BYU study indicates masks are effective against COVID-19 01

Connie Gonzalez and her husband, Joaquin, both of Provo, shop for produce at Rancho Markets in Provo on Tuesday, July 21, 2020. A study recently conducted by a group of BYU researchers found that wearing a cloth mask can stop up to 90 percent of respiratory droplets carrying COVID-19. Isaac Hale, Daily Herald

BYU study reveals effectiveness of masks against COVID-19 (July 21)

Not the most detailed or informative article, it would have been nice to hear more nuances of the study and/or experiments.

That being said, hopefully this will put to rest some of the strange comments on here about how masks are “the devil’s” will. MASKS HELP PEOPLE! Yes they’re not perfect, they don’t vaporize the COVID virus with Star Trek technology or something, but even if they only helped reduce cases by 1%, that’s still help that everyone can do with extremely minimal effort. — Frank Okaga

Just one example. The BYU article says “Masks prevent infected people from spreading the virus to others by trapping the respiratory droplets (tiny moisture particles) that are produced when we cough, speak, and breathe. (10,12,13)” Go read these footnotes cited, they do not support, even remotely, the statement. Embarrassed for BYU. — Stephen Austin

I looked at the article that the BYU study has listed as the #1 most definitive. In that paper, “the most relevant paper” they reviewed was a study of 10 people. That’s the best they could do? A study that size isn’t even statistically significant. The next study cited had a sample size of 4, and states the comparable efficacy of masks versus no masks at a distance of 8 inches. While that may be useful as far as close personal contact goes, most people don’t get that close to me. What about at 2, 4, or 6 feet? Wouldn’t a good study compare those?

All that said, this reminds me a lot of the situation described in Asimov’s Foundation series at the end of the galactic empire: Here we have BYU doing a study which is not actually doing primary research, but rather compiling and analyzing the results of other studies. And what are those studies doing? They are also compiling research from others’ studies. If you want to call yourself a scientist, get out there and do your own research!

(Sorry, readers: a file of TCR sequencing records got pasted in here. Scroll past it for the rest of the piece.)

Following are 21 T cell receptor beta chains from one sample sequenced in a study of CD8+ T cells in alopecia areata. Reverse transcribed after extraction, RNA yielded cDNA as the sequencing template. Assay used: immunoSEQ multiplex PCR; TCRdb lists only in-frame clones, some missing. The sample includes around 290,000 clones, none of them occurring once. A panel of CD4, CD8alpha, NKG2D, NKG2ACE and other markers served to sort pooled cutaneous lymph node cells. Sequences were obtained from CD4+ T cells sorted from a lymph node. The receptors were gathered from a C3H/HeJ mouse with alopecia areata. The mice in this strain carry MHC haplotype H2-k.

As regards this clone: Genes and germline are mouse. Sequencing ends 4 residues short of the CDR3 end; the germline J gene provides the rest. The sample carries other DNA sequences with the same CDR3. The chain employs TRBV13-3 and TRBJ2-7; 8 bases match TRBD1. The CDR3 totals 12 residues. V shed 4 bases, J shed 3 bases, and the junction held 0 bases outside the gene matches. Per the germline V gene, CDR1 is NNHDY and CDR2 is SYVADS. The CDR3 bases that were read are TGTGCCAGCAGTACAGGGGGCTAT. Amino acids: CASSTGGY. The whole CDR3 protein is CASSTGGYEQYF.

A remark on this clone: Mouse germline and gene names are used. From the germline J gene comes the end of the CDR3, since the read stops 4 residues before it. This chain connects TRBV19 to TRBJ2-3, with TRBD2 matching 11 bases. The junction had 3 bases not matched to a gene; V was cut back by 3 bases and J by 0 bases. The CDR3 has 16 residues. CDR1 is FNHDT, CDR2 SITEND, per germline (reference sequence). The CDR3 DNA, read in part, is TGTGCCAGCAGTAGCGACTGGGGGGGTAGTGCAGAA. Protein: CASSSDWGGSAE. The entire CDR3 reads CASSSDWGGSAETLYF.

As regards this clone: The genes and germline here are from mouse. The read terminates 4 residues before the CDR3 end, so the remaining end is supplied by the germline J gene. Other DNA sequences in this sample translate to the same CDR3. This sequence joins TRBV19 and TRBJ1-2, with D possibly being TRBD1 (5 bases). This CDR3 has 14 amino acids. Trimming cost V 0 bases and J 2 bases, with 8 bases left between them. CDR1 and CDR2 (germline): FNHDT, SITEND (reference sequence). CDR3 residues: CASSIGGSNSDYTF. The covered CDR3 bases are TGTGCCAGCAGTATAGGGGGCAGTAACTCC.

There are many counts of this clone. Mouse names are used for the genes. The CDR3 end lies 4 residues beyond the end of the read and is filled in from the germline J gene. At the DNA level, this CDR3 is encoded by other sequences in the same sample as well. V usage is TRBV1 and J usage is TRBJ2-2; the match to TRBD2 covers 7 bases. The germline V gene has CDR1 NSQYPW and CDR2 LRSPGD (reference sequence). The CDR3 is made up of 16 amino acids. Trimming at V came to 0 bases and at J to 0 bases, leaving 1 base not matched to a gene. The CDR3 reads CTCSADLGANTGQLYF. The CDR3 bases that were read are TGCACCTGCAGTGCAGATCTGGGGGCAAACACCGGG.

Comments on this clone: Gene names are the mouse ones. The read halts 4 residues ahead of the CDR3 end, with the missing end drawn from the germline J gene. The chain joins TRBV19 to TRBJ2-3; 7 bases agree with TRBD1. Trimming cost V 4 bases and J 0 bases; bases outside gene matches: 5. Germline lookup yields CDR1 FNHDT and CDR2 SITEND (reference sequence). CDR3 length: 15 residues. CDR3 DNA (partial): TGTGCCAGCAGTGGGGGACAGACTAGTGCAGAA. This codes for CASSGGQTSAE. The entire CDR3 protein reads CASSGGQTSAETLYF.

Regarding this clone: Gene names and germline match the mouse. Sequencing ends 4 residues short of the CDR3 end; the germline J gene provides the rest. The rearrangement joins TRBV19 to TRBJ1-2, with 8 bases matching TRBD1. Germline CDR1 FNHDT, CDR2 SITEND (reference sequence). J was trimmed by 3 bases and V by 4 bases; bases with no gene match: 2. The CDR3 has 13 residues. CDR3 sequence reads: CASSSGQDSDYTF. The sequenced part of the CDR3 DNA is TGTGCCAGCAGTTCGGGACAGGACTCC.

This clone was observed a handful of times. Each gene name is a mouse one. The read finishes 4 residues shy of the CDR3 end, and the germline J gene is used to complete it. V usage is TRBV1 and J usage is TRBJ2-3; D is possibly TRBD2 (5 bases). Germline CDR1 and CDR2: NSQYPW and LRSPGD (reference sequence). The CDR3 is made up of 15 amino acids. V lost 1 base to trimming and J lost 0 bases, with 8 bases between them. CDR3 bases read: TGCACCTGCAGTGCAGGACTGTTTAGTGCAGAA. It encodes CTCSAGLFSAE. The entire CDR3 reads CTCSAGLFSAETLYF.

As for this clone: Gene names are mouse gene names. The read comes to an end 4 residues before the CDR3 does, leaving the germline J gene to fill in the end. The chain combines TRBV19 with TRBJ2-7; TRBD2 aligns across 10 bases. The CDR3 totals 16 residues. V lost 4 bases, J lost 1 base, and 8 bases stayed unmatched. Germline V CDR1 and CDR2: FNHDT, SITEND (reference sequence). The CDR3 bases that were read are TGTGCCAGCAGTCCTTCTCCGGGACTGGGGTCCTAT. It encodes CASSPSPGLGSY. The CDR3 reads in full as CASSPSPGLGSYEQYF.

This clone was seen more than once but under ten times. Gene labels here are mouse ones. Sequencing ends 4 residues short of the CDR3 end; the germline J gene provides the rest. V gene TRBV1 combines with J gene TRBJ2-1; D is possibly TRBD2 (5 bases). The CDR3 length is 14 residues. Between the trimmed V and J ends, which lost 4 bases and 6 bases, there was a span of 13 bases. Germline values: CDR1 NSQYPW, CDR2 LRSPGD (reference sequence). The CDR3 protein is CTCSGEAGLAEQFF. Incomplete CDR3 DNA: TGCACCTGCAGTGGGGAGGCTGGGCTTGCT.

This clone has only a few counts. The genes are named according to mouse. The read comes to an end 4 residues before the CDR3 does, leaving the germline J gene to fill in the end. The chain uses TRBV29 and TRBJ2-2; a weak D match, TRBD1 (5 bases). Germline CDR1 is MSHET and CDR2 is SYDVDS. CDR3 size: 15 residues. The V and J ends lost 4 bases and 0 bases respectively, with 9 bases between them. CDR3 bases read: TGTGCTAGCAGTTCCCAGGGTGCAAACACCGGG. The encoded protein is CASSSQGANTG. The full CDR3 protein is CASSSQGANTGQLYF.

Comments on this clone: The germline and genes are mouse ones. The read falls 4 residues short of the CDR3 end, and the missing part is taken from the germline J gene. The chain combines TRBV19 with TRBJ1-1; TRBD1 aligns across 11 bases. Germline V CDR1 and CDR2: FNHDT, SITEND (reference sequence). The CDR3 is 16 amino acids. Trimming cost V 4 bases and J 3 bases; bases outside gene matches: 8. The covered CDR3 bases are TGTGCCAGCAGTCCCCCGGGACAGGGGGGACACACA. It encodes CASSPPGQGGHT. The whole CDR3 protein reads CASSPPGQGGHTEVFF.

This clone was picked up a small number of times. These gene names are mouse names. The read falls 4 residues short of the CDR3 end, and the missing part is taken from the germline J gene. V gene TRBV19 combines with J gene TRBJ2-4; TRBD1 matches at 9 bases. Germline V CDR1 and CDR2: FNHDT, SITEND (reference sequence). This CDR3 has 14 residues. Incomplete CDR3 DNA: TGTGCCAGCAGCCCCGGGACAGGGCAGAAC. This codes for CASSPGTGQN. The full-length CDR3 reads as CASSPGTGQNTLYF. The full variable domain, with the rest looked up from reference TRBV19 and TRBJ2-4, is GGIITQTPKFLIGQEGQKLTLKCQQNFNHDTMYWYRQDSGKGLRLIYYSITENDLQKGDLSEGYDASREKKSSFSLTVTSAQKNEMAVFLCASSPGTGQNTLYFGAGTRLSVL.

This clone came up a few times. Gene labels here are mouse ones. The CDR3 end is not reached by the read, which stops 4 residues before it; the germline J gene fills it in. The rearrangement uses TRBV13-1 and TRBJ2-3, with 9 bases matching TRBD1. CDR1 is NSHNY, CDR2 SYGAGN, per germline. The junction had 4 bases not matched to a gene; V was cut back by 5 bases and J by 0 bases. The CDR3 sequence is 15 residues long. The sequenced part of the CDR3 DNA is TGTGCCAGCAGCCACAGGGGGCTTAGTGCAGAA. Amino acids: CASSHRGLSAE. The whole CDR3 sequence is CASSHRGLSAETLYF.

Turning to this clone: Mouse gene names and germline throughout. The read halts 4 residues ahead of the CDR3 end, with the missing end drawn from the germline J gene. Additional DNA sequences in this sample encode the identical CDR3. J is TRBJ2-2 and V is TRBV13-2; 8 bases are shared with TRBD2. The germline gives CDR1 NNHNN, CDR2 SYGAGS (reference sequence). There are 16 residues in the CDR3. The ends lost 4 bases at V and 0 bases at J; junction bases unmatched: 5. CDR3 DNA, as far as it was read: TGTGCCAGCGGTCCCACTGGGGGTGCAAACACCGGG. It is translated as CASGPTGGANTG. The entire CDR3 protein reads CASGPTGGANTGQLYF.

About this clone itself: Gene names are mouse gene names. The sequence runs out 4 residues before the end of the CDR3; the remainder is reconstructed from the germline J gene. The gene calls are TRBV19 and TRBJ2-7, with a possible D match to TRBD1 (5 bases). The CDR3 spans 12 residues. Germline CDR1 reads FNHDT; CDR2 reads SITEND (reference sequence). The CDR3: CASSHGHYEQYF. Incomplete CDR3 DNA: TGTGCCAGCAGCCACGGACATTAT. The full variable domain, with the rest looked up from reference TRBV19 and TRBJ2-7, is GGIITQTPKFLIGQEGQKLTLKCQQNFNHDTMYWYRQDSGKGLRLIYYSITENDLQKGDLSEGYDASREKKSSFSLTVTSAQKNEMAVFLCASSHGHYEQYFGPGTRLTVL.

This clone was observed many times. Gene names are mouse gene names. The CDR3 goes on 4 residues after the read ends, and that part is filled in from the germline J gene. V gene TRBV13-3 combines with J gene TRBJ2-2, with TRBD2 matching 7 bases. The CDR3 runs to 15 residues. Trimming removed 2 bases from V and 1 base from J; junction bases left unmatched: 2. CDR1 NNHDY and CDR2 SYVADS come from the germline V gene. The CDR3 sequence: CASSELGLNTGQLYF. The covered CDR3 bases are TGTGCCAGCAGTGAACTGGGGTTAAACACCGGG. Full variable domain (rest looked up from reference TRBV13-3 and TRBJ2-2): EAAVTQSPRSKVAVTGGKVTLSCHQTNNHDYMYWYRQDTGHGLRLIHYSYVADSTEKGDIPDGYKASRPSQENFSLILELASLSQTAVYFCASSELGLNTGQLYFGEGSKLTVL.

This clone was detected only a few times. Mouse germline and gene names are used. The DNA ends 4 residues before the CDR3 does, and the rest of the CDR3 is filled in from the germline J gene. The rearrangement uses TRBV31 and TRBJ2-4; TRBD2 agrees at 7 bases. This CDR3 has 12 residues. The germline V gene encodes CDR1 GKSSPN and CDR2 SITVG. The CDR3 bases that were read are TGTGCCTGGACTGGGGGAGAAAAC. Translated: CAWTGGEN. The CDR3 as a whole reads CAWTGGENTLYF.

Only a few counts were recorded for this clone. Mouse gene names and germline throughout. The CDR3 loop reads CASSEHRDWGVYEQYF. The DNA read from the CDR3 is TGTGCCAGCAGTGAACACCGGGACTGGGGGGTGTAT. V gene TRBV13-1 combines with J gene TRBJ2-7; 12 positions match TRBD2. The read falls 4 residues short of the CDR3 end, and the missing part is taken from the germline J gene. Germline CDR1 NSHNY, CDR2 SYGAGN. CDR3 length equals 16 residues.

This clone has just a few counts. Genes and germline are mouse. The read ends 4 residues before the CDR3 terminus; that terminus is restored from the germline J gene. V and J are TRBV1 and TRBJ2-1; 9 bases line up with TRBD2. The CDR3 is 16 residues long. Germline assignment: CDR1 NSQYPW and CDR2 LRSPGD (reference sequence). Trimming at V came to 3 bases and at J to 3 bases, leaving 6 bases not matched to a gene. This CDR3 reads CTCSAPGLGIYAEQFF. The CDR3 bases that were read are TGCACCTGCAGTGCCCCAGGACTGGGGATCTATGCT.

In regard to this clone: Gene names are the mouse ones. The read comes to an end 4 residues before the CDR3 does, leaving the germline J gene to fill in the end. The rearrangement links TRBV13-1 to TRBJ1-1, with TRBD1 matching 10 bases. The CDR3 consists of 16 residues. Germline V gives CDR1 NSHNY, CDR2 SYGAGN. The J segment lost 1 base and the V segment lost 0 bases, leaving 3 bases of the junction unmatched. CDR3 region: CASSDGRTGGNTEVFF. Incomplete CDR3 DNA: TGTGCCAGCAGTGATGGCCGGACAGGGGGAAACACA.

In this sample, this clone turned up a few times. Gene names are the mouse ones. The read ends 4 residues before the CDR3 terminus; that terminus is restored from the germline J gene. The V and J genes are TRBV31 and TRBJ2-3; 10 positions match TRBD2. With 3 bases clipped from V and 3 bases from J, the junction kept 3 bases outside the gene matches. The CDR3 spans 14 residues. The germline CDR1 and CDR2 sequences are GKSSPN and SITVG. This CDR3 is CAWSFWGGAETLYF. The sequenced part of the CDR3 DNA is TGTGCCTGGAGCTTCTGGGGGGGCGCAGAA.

I’m truly not impressed. — Chris Hansen

So, you looked at 115 scientific studies? That is how many the BYU study looked at. It was just a simple summary of those 115 papers. At this time few researchers have had the time to conduct large-scale studies.

We’ve been asking politicians and health care officials to help make decisions without knowing very much about COVID-19. The truth is we still have a long ways to go in researching this pandemic.

And, many Asian nations have the terrible advantage of having experienced things like SARS in 2002-2004, so they have been better prepared. Taiwan, for example, never locked down any business, people just immediately wore masks and distanced with tracing for those infected. The last time I looked, Taiwan had 550 cases and 7 deaths in a country of 24 million on the doorstep of China.

A lot of research isn’t really needed to control this pandemic if we can just be humble enough to learn from other countries. — Talon Jensen

Driver faces multiple alleged charges after 3-year-old hit in crosswalk (July 22)

A toilet paper roll with dryer sheets stuffed in it is not an “improvised bong.” — Angi Snyder

Utah Valley Earth Forum panelists say lessons from the pandemic can help in climate change fight (July 23)

Climate change is always happening. Having a Facebook meeting won’t change anything! Duh! — Alan Perry

We all want to have healthy, clean communities for our families, free from the danger of climate instability, absolutely. The way there will include the freedom to relocate to rural areas and to provide whatever neighborhood is best for our individual families. It will include American innovation and provide jobs for American parents. It must also compel bad actors like India and China to reduce emissions, or we will be hindering our economy without providing any relief from climate instability to our children.

Market-based solutions and capitalism will do it better than stay-at-home-order regulations. Carbon dividends are the first step. They have backing from some of the largest businesses and environmental groups in America, including backing from energy giants like Exelon, First Solar, and ExxonMobil as well as members of the automotive and manufacturing industries. Sen. Romney has floated carbon dividends as a way to address climate change, and it’s a climate policy with more backing from conservatives and moderates than any other that I know of. — Andrew Sandstrom